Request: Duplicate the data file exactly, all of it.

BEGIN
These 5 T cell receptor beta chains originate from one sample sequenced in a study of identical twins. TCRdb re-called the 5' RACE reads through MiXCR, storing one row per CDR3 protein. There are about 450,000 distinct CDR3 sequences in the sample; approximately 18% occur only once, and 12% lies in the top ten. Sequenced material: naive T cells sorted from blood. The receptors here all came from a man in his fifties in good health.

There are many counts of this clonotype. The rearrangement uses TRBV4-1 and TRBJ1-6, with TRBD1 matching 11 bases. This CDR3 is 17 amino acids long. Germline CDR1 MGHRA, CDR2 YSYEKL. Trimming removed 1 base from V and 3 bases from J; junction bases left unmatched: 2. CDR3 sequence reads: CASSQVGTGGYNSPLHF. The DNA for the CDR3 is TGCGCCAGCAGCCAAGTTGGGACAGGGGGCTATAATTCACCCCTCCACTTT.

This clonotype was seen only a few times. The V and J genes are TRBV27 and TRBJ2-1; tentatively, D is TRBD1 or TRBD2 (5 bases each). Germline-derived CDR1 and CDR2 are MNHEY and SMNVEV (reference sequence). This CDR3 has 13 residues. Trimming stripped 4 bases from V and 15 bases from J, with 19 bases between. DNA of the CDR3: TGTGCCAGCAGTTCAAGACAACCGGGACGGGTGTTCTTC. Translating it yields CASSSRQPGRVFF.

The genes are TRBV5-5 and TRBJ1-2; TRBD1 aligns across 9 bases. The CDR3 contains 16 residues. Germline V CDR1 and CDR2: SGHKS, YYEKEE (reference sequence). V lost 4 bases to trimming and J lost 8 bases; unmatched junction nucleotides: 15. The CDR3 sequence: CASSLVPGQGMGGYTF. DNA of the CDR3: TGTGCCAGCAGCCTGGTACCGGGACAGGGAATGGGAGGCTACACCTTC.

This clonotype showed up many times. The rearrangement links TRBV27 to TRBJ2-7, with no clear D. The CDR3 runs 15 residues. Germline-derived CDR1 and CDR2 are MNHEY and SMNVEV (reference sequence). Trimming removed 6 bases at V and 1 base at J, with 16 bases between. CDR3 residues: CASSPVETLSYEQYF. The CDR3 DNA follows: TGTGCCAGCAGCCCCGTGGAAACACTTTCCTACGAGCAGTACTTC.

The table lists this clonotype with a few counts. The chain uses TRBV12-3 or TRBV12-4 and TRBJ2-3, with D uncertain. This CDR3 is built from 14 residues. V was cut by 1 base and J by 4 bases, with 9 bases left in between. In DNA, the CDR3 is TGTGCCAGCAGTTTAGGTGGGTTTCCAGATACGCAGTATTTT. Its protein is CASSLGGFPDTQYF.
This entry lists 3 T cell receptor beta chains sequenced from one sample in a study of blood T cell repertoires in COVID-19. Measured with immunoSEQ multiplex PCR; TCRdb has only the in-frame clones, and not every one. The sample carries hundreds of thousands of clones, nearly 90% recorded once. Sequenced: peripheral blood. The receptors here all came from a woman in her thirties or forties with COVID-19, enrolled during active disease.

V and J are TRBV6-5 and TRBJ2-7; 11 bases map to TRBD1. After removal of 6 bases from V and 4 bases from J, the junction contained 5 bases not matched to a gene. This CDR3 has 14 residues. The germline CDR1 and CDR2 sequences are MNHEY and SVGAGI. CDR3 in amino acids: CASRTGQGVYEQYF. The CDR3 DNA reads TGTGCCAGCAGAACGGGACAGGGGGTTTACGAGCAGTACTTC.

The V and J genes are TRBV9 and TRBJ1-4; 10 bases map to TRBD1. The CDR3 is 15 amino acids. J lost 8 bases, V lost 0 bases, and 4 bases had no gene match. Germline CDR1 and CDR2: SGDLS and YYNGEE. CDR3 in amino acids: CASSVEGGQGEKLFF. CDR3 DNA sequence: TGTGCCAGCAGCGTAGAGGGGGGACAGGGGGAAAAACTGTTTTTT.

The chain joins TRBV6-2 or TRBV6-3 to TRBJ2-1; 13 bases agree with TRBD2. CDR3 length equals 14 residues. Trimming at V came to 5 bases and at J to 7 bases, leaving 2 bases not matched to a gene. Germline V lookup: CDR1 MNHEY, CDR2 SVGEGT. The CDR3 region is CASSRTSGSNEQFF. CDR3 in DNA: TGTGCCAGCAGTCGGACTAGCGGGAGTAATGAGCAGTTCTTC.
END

These 5 T cell receptor beta chains originate from one sample sequenced in a study of identical twins. TCRdb re-called the 5' RACE reads through MiXCR, storing one row per CDR3 protein. There are about 450,000 distinct CDR3 sequences in the sample; approximately 18% occur only once, and 12% lies in the top ten. Sequenced material: naive T cells sorted from blood. The receptors here all came from a man in his fifties in good health.

There are many counts of this clonotype. The rearrangement uses TRBV4-1 and TRBJ1-6, with TRBD1 matching 11 bases. This CDR3 is 17 amino acids long. Germline CDR1 MGHRA, CDR2 YSYEKL. Trimming removed 1 base from V and 3 bases from J; junction bases left unmatched: 2. CDR3 sequence reads: CASSQVGTGGYNSPLHF. The DNA for the CDR3 is TGCGCCAGCAGCCAAGTTGGGACAGGGGGCTATAATTCACCCCTCCACTTT.

This clonotype was seen only a few times. The V and J genes are TRBV27 and TRBJ2-1; tentatively, D is TRBD1 or TRBD2 (5 bases each). Germline-derived CDR1 and CDR2 are MNHEY and SMNVEV (reference sequence). This CDR3 has 13 residues. Trimming stripped 4 bases from V and 15 bases from J, with 19 bases between. DNA of the CDR3: TGTGCCAGCAGTTCAAGACAACCGGGACGGGTGTTCTTC. Translating it yields CASSSRQPGRVFF.

The genes are TRBV5-5 and TRBJ1-2; TRBD1 aligns across 9 bases. The CDR3 contains 16 residues. Germline V CDR1 and CDR2: SGHKS, YYEKEE (reference sequence). V lost 4 bases to trimming and J lost 8 bases; unmatched junction nucleotides: 15. The CDR3 sequence: CASSLVPGQGMGGYTF. DNA of the CDR3: TGTGCCAGCAGCCTGGTACCGGGACAGGGAATGGGAGGCTACACCTTC.

This clonotype showed up many times. The rearrangement links TRBV27 to TRBJ2-7, with no clear D. The CDR3 runs 15 residues. Germline-derived CDR1 and CDR2 are MNHEY and SMNVEV (reference sequence). Trimming removed 6 bases at V and 1 base at J, with 16 bases between. CDR3 residues: CASSPVETLSYEQYF. The CDR3 DNA follows: TGTGCCAGCAGCCCCGTGGAAACACTTTCCTACGAGCAGTACTTC.

The table lists this clonotype with a few counts. The chain uses TRBV12-3 or TRBV12-4 and TRBJ2-3, with D uncertain. This CDR3 is built from 14 residues. V was cut by 1 base and J by 4 bases, with 9 bases left in between. In DNA, the CDR3 is TGTGCCAGCAGTTTAGGTGGGTTTCCAGATACGCAGTATTTT. Its protein is CASSLGGFPDTQYF.
This entry lists 3 T cell receptor beta chains sequenced from one sample in a study of blood T cell repertoires in COVID-19. Measured with immunoSEQ multiplex PCR; TCRdb has only the in-frame clones, and not every one. The sample carries hundreds of thousands of clones, nearly 90% recorded once. Sequenced: peripheral blood. The receptors here all came from a woman in her thirties or forties with COVID-19, enrolled during active disease.

V and J are TRBV6-5 and TRBJ2-7; 11 bases map to TRBD1. After removal of 6 bases from V and 4 bases from J, the junction contained 5 bases not matched to a gene. This CDR3 has 14 residues. The germline CDR1 and CDR2 sequences are MNHEY and SVGAGI. CDR3 in amino acids: CASRTGQGVYEQYF. The CDR3 DNA reads TGTGCCAGCAGAACGGGACAGGGGGTTTACGAGCAGTACTTC.

The V and J genes are TRBV9 and TRBJ1-4; 10 bases map to TRBD1. The CDR3 is 15 amino acids. J lost 8 bases, V lost 0 bases, and 4 bases had no gene match. Germline CDR1 and CDR2: SGDLS and YYNGEE. CDR3 in amino acids: CASSVEGGQGEKLFF. CDR3 DNA sequence: TGTGCCAGCAGCGTAGAGGGGGGACAGGGGGAAAAACTGTTTTTT.

The chain joins TRBV6-2 or TRBV6-3 to TRBJ2-1; 13 bases agree with TRBD2. CDR3 length equals 14 residues. Trimming at V came to 5 bases and at J to 7 bases, leaving 2 bases not matched to a gene. Germline V lookup: CDR1 MNHEY, CDR2 SVGEGT. The CDR3 region is CASSRTSGSNEQFF. CDR3 in DNA: TGTGCCAGCAGTCGGACTAGCGGGAGTAATGAGCAGTTCTTC.